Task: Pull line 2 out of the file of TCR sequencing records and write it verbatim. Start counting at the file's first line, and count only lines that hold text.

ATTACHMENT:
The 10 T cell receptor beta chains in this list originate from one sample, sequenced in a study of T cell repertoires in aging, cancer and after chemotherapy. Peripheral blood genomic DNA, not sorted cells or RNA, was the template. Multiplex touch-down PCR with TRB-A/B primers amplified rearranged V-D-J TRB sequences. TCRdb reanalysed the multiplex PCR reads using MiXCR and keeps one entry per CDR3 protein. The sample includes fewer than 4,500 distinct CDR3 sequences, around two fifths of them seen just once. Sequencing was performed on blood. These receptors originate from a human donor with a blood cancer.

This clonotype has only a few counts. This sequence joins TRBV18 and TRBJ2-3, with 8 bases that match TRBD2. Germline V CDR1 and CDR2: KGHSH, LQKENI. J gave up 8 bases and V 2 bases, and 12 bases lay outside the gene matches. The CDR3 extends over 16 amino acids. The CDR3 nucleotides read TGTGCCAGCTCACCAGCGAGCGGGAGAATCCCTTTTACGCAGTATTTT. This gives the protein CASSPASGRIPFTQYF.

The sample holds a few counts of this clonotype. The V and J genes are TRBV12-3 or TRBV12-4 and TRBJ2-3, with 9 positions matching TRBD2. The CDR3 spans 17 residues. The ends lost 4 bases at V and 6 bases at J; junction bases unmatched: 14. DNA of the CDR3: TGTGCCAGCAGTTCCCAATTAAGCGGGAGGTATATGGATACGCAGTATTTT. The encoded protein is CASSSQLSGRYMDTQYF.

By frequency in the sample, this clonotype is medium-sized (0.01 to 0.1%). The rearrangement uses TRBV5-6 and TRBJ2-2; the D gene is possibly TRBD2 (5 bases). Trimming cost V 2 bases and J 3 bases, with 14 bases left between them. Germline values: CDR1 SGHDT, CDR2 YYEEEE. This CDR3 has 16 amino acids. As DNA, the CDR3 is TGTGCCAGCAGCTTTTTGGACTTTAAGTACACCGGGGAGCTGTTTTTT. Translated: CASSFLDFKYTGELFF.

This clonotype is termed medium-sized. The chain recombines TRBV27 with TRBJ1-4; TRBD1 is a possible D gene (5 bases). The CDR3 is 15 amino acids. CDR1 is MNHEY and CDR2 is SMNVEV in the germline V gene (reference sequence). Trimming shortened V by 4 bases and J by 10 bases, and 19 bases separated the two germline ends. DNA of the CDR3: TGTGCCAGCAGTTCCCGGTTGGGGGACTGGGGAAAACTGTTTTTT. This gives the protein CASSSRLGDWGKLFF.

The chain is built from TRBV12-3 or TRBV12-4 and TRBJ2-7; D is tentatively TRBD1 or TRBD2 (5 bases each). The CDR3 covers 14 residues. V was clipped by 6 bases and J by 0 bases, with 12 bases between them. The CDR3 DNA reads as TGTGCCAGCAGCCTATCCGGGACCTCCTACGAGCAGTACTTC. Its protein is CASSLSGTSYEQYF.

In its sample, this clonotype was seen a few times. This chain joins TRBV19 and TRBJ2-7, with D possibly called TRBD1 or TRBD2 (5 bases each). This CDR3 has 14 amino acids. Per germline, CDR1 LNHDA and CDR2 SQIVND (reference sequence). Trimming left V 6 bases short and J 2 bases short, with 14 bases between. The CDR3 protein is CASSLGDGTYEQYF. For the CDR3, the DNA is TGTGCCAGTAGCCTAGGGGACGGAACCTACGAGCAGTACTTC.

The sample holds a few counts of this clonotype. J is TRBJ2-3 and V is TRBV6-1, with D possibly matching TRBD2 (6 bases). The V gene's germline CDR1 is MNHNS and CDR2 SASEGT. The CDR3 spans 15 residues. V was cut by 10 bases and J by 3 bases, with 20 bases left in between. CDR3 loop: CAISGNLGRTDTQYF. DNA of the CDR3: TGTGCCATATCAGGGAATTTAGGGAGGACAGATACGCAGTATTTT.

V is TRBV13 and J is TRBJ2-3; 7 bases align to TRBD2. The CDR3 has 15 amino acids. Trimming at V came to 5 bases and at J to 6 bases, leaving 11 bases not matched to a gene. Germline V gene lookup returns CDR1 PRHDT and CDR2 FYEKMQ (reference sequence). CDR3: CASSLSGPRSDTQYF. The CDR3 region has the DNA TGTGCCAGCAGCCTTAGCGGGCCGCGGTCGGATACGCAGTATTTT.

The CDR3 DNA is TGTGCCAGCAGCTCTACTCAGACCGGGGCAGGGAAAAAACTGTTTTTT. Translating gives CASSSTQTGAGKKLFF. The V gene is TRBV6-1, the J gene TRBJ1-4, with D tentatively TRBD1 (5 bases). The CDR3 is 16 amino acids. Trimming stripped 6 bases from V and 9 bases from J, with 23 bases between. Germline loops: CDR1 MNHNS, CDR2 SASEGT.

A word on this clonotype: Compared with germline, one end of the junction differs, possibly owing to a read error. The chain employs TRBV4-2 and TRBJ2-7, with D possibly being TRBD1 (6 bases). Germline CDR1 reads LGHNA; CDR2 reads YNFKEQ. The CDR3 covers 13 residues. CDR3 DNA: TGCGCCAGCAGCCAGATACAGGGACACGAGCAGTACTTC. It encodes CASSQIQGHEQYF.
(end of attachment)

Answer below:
This clonotype has only a few counts. This sequence joins TRBV18 and TRBJ2-3, with 8 bases that match TRBD2. Germline V CDR1 and CDR2: KGHSH, LQKENI. J gave up 8 bases and V 2 bases, and 12 bases lay outside the gene matches. The CDR3 extends over 16 amino acids. The CDR3 nucleotides read TGTGCCAGCTCACCAGCGAGCGGGAGAATCCCTTTTACGCAGTATTTT. This gives the protein CASSPASGRIPFTQYF.